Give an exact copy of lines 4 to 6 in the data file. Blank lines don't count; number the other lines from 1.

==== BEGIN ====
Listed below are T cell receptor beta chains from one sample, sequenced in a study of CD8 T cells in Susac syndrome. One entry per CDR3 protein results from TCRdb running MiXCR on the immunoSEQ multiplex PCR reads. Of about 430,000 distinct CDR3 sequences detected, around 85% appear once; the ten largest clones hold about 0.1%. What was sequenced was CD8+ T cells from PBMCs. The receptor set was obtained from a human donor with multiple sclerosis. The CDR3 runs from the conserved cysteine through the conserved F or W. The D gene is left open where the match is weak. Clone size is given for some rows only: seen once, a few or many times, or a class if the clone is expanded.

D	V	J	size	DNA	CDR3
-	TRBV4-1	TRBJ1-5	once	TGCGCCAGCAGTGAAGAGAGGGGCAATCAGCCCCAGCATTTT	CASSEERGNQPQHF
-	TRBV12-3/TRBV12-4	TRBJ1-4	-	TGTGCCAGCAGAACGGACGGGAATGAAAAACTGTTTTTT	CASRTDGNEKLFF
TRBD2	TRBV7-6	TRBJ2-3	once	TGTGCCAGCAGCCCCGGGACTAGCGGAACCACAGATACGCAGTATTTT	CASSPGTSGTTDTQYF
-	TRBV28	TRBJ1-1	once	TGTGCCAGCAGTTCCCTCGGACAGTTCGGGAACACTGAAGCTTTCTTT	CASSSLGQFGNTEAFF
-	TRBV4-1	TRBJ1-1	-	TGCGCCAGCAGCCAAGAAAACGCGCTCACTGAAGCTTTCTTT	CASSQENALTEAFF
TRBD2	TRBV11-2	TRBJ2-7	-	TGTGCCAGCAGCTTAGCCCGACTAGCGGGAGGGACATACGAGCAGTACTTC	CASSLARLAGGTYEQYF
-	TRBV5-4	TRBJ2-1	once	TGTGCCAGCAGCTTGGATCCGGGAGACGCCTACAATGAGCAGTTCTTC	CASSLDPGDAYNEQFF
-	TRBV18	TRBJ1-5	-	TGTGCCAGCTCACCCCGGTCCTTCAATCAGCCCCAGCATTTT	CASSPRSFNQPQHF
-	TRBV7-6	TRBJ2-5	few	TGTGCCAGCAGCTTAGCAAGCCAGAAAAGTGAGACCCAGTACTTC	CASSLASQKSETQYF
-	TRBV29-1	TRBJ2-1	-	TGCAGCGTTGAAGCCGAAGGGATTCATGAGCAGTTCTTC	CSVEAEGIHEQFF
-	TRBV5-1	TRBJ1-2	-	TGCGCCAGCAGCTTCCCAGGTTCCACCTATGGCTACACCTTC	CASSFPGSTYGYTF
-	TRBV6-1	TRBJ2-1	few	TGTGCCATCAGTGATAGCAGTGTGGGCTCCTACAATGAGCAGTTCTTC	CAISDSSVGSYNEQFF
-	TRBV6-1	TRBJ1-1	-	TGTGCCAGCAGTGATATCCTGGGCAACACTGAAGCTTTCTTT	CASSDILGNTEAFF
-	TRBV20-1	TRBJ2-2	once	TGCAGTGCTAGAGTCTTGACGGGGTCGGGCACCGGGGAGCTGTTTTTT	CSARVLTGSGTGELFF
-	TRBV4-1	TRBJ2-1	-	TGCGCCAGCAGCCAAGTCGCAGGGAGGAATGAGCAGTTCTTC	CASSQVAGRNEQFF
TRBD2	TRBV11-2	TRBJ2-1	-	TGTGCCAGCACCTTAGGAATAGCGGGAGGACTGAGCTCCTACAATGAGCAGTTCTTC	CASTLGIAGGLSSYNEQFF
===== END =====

-	TRBV12-3/TRBV12-4	TRBJ1-4	-	TGTGCCAGCAGAACGGACGGGAATGAAAAACTGTTTTTT	CASRTDGNEKLFF
TRBD2	TRBV7-6	TRBJ2-3	once	TGTGCCAGCAGCCCCGGGACTAGCGGAACCACAGATACGCAGTATTTT	CASSPGTSGTTDTQYF
-	TRBV28	TRBJ1-1	once	TGTGCCAGCAGTTCCCTCGGACAGTTCGGGAACACTGAAGCTTTCTTT	CASSSLGQFGNTEAFF